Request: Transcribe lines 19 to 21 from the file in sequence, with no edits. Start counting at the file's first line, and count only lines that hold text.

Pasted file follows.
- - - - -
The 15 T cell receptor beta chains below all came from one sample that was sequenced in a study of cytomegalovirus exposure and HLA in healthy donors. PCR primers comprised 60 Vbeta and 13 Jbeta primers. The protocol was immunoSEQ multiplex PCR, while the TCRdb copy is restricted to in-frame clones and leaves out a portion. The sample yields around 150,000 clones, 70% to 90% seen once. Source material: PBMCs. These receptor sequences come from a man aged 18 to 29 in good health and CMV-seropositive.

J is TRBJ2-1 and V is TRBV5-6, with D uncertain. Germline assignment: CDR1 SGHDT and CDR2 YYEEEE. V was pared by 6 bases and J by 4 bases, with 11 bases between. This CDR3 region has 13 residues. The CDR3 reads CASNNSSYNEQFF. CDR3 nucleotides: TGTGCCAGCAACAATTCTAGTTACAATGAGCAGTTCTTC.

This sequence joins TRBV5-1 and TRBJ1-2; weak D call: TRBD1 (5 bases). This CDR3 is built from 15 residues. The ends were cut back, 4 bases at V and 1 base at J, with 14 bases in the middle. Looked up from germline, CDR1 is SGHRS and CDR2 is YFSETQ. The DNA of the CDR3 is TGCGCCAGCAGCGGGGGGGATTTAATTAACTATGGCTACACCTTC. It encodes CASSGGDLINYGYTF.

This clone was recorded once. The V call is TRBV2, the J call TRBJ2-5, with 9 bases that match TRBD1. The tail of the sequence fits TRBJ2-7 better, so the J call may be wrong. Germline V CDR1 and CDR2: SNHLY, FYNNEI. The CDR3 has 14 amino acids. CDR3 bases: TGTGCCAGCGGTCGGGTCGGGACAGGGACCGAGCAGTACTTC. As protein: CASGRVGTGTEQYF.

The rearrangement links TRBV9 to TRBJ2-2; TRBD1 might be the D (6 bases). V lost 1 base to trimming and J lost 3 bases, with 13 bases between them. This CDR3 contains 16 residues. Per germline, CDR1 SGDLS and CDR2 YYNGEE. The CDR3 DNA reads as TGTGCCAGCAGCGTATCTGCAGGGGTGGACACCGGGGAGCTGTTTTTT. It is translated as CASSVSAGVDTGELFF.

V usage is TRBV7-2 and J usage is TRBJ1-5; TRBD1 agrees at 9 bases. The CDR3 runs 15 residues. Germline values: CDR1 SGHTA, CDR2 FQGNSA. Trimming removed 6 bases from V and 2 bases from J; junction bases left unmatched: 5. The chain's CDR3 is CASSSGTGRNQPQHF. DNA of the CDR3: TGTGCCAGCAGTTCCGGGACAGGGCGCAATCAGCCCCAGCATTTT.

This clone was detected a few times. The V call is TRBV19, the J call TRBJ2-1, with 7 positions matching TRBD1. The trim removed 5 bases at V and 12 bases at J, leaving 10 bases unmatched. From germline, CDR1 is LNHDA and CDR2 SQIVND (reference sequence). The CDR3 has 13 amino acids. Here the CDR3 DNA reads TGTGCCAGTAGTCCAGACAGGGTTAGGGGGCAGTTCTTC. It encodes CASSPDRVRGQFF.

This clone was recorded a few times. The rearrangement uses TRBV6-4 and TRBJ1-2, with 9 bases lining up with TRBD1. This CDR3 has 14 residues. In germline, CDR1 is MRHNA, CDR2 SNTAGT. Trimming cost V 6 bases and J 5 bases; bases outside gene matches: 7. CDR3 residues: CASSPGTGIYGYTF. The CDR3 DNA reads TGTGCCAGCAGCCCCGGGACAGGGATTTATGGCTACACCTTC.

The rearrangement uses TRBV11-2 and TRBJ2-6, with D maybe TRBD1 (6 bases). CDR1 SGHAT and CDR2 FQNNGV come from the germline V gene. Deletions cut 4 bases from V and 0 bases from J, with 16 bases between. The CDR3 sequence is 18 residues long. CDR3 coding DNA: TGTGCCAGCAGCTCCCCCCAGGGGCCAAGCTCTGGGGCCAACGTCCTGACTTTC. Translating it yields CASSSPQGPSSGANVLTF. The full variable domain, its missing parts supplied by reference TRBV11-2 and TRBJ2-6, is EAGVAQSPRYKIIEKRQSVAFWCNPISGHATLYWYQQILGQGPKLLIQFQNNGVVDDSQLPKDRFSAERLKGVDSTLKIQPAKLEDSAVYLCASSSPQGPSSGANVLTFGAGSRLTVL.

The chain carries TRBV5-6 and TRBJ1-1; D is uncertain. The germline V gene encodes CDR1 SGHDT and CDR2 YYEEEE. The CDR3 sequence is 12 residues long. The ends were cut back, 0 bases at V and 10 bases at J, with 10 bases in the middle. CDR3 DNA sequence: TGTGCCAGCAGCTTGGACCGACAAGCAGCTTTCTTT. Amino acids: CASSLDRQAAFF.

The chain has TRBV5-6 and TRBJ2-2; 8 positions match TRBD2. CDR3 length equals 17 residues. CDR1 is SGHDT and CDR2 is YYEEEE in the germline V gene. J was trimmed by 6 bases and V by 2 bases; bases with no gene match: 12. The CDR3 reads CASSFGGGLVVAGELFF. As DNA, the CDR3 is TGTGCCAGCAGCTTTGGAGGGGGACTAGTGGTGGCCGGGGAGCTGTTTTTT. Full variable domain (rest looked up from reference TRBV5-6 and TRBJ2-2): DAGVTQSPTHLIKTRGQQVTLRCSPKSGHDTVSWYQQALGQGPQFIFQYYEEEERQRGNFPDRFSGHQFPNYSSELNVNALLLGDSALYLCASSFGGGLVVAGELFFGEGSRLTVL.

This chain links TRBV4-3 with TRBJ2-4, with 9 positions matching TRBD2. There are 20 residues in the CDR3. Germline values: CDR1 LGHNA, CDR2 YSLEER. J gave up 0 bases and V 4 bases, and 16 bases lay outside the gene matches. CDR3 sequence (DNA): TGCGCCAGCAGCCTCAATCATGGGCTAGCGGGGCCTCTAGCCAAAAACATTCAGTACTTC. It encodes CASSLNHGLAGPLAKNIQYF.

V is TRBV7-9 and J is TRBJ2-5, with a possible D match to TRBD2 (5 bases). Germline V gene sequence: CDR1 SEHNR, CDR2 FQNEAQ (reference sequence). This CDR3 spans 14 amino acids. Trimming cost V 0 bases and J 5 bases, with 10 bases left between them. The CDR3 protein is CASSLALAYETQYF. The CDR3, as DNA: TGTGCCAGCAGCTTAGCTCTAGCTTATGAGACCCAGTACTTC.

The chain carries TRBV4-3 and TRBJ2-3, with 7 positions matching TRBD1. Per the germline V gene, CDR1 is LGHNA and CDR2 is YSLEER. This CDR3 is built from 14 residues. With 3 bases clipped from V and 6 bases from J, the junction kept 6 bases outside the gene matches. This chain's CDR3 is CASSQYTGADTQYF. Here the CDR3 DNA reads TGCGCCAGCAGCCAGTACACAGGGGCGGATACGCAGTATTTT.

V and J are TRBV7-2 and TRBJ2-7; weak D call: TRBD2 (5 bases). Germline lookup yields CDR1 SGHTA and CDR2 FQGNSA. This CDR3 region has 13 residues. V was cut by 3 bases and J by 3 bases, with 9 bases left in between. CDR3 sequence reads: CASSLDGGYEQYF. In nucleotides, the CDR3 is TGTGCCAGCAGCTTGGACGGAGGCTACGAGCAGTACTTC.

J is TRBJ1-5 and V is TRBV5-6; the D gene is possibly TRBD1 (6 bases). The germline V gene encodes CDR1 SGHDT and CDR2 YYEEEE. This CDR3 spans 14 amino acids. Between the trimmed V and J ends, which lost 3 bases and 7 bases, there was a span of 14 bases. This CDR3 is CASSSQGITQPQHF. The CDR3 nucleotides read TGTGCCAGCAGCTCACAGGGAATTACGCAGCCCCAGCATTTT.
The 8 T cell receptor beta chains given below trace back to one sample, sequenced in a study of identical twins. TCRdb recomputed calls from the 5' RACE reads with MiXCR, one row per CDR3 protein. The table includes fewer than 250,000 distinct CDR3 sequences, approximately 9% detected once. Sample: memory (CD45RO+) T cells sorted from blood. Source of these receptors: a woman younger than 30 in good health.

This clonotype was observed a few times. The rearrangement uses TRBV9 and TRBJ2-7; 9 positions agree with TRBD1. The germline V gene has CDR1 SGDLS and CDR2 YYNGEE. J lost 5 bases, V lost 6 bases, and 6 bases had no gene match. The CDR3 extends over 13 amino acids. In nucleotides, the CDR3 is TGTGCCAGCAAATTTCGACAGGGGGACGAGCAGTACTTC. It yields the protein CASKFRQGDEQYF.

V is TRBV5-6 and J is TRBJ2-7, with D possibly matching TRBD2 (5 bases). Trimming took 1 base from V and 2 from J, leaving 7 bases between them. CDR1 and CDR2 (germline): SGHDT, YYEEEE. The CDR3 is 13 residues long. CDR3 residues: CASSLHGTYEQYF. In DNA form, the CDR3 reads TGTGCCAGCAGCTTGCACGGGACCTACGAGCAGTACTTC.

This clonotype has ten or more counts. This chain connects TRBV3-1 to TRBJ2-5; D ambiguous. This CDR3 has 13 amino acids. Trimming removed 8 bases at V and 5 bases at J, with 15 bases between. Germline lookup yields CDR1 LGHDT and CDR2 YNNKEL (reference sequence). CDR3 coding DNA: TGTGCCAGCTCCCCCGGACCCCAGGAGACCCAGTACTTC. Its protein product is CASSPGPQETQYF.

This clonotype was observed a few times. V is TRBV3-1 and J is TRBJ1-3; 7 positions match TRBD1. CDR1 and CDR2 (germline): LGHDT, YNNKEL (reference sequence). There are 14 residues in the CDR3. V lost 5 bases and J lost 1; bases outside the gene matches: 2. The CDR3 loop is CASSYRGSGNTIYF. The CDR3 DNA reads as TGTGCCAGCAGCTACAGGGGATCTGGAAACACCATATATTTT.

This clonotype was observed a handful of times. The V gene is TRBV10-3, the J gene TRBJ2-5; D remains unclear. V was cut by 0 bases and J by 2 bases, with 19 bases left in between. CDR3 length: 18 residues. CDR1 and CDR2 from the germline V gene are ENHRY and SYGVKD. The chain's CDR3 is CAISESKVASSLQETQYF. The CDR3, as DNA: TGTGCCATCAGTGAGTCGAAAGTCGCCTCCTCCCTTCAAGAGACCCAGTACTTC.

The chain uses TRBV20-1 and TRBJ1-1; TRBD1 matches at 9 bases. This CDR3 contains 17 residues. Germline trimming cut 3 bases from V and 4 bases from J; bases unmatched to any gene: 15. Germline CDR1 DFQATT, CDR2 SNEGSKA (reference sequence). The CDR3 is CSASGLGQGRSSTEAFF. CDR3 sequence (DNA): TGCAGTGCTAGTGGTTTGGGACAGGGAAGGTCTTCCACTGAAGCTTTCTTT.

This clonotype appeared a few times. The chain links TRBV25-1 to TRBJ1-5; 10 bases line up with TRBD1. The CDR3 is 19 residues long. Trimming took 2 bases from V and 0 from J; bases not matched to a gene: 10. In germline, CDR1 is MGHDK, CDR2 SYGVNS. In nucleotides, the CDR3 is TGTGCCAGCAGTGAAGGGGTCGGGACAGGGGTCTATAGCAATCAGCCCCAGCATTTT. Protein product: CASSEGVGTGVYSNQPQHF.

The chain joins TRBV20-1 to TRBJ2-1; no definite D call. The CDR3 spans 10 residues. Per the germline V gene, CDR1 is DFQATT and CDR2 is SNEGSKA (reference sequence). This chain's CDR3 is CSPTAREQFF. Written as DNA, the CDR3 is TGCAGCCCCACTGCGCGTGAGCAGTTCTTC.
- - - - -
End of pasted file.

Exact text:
V is TRBV5-6 and J is TRBJ2-7, with D possibly matching TRBD2 (5 bases). Trimming took 1 base from V and 2 from J, leaving 7 bases between them. CDR1 and CDR2 (germline): SGHDT, YYEEEE. The CDR3 is 13 residues long. CDR3 residues: CASSLHGTYEQYF. In DNA form, the CDR3 reads TGTGCCAGCAGCTTGCACGGGACCTACGAGCAGTACTTC.

This clonotype has ten or more counts. This chain connects TRBV3-1 to TRBJ2-5; D ambiguous. This CDR3 has 13 amino acids. Trimming removed 8 bases at V and 5 bases at J, with 15 bases between. Germline lookup yields CDR1 LGHDT and CDR2 YNNKEL (reference sequence). CDR3 coding DNA: TGTGCCAGCTCCCCCGGACCCCAGGAGACCCAGTACTTC. Its protein product is CASSPGPQETQYF.

This clonotype was observed a few times. V is TRBV3-1 and J is TRBJ1-3; 7 positions match TRBD1. CDR1 and CDR2 (germline): LGHDT, YNNKEL (reference sequence). There are 14 residues in the CDR3. V lost 5 bases and J lost 1; bases outside the gene matches: 2. The CDR3 loop is CASSYRGSGNTIYF. The CDR3 DNA reads as TGTGCCAGCAGCTACAGGGGATCTGGAAACACCATATATTTT.